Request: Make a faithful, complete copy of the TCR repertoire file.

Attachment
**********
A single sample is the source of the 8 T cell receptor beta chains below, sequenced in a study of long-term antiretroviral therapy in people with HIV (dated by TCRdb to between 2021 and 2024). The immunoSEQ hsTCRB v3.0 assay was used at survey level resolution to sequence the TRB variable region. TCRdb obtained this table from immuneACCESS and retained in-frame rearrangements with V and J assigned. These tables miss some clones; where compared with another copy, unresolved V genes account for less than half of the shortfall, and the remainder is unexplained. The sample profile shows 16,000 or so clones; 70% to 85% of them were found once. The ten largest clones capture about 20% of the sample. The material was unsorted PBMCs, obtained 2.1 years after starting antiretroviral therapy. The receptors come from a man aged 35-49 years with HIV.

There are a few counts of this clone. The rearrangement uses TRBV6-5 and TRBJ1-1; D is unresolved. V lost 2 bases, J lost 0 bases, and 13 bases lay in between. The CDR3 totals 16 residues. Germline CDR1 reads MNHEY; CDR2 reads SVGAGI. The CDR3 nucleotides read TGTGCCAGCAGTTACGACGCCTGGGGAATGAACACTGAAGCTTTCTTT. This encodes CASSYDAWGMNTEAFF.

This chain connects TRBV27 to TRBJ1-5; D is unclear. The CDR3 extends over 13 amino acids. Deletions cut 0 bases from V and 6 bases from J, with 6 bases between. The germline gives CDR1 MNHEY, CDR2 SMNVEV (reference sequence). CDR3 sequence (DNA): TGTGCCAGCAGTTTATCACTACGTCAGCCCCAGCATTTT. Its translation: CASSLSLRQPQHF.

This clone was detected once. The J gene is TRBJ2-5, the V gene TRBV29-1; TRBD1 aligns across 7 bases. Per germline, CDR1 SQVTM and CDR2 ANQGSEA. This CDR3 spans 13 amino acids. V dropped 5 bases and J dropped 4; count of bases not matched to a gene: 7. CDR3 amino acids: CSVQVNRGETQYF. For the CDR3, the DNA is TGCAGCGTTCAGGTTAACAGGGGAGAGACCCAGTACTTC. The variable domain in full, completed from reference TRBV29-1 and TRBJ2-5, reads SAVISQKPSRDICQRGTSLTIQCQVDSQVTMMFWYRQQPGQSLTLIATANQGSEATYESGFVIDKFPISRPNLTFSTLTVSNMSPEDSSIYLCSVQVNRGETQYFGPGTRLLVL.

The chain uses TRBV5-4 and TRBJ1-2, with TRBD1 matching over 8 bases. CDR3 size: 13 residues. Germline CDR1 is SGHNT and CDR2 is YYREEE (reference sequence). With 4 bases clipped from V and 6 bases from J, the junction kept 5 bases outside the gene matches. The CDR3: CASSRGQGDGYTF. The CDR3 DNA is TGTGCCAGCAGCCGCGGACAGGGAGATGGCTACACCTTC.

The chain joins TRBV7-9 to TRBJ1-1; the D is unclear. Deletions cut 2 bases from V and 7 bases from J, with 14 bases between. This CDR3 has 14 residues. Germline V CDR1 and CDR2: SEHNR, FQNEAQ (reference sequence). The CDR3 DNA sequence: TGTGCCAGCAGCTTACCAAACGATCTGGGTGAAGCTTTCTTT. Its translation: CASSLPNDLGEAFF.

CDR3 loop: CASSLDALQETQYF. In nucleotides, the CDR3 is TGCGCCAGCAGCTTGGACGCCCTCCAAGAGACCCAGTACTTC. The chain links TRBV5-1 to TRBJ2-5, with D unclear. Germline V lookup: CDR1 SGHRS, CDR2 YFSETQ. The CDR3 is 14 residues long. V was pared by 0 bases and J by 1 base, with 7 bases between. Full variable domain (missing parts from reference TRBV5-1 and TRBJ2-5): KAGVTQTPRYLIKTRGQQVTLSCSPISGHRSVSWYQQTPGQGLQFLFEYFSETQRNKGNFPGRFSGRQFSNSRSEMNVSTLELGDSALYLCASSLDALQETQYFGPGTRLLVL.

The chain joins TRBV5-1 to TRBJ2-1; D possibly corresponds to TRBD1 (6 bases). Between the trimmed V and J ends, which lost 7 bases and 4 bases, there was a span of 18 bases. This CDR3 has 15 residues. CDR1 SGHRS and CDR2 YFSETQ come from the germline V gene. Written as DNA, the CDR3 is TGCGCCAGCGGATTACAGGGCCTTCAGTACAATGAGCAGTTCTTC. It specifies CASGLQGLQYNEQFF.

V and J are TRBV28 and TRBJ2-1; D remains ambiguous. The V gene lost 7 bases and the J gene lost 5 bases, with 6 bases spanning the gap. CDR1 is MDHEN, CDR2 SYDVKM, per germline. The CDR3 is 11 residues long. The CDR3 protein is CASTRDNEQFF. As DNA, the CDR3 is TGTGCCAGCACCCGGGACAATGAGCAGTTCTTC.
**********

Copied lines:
A single sample is the source of the 8 T cell receptor beta chains below, sequenced in a study of long-term antiretroviral therapy in people with HIV (dated by TCRdb to between 2021 and 2024). The immunoSEQ hsTCRB v3.0 assay was used at survey level resolution to sequence the TRB variable region. TCRdb obtained this table from immuneACCESS and retained in-frame rearrangements with V and J assigned. These tables miss some clones; where compared with another copy, unresolved V genes account for less than half of the shortfall, and the remainder is unexplained. The sample profile shows 16,000 or so clones; 70% to 85% of them were found once. The ten largest clones capture about 20% of the sample. The material was unsorted PBMCs, obtained 2.1 years after starting antiretroviral therapy. The receptors come from a man aged 35-49 years with HIV.

There are a few counts of this clone. The rearrangement uses TRBV6-5 and TRBJ1-1; D is unresolved. V lost 2 bases, J lost 0 bases, and 13 bases lay in between. The CDR3 totals 16 residues. Germline CDR1 reads MNHEY; CDR2 reads SVGAGI. The CDR3 nucleotides read TGTGCCAGCAGTTACGACGCCTGGGGAATGAACACTGAAGCTTTCTTT. This encodes CASSYDAWGMNTEAFF.

This chain connects TRBV27 to TRBJ1-5; D is unclear. The CDR3 extends over 13 amino acids. Deletions cut 0 bases from V and 6 bases from J, with 6 bases between. The germline gives CDR1 MNHEY, CDR2 SMNVEV (reference sequence). CDR3 sequence (DNA): TGTGCCAGCAGTTTATCACTACGTCAGCCCCAGCATTTT. Its translation: CASSLSLRQPQHF.

This clone was detected once. The J gene is TRBJ2-5, the V gene TRBV29-1; TRBD1 aligns across 7 bases. Per germline, CDR1 SQVTM and CDR2 ANQGSEA. This CDR3 spans 13 amino acids. V dropped 5 bases and J dropped 4; count of bases not matched to a gene: 7. CDR3 amino acids: CSVQVNRGETQYF. For the CDR3, the DNA is TGCAGCGTTCAGGTTAACAGGGGAGAGACCCAGTACTTC. The variable domain in full, completed from reference TRBV29-1 and TRBJ2-5, reads SAVISQKPSRDICQRGTSLTIQCQVDSQVTMMFWYRQQPGQSLTLIATANQGSEATYESGFVIDKFPISRPNLTFSTLTVSNMSPEDSSIYLCSVQVNRGETQYFGPGTRLLVL.

The chain uses TRBV5-4 and TRBJ1-2, with TRBD1 matching over 8 bases. CDR3 size: 13 residues. Germline CDR1 is SGHNT and CDR2 is YYREEE (reference sequence). With 4 bases clipped from V and 6 bases from J, the junction kept 5 bases outside the gene matches. The CDR3: CASSRGQGDGYTF. The CDR3 DNA is TGTGCCAGCAGCCGCGGACAGGGAGATGGCTACACCTTC.

The chain joins TRBV7-9 to TRBJ1-1; the D is unclear. Deletions cut 2 bases from V and 7 bases from J, with 14 bases between. This CDR3 has 14 residues. Germline V CDR1 and CDR2: SEHNR, FQNEAQ (reference sequence). The CDR3 DNA sequence: TGTGCCAGCAGCTTACCAAACGATCTGGGTGAAGCTTTCTTT. Its translation: CASSLPNDLGEAFF.

CDR3 loop: CASSLDALQETQYF. In nucleotides, the CDR3 is TGCGCCAGCAGCTTGGACGCCCTCCAAGAGACCCAGTACTTC. The chain links TRBV5-1 to TRBJ2-5, with D unclear. Germline V lookup: CDR1 SGHRS, CDR2 YFSETQ. The CDR3 is 14 residues long. V was pared by 0 bases and J by 1 base, with 7 bases between. Full variable domain (missing parts from reference TRBV5-1 and TRBJ2-5): KAGVTQTPRYLIKTRGQQVTLSCSPISGHRSVSWYQQTPGQGLQFLFEYFSETQRNKGNFPGRFSGRQFSNSRSEMNVSTLELGDSALYLCASSLDALQETQYFGPGTRLLVL.

The chain joins TRBV5-1 to TRBJ2-1; D possibly corresponds to TRBD1 (6 bases). Between the trimmed V and J ends, which lost 7 bases and 4 bases, there was a span of 18 bases. This CDR3 has 15 residues. CDR1 SGHRS and CDR2 YFSETQ come from the germline V gene. Written as DNA, the CDR3 is TGCGCCAGCGGATTACAGGGCCTTCAGTACAATGAGCAGTTCTTC. It specifies CASGLQGLQYNEQFF.

V and J are TRBV28 and TRBJ2-1; D remains ambiguous. The V gene lost 7 bases and the J gene lost 5 bases, with 6 bases spanning the gap. CDR1 is MDHEN, CDR2 SYDVKM, per germline. The CDR3 is 11 residues long. The CDR3 protein is CASTRDNEQFF. As DNA, the CDR3 is TGTGCCAGCACCCGGGACAATGAGCAGTTCTTC.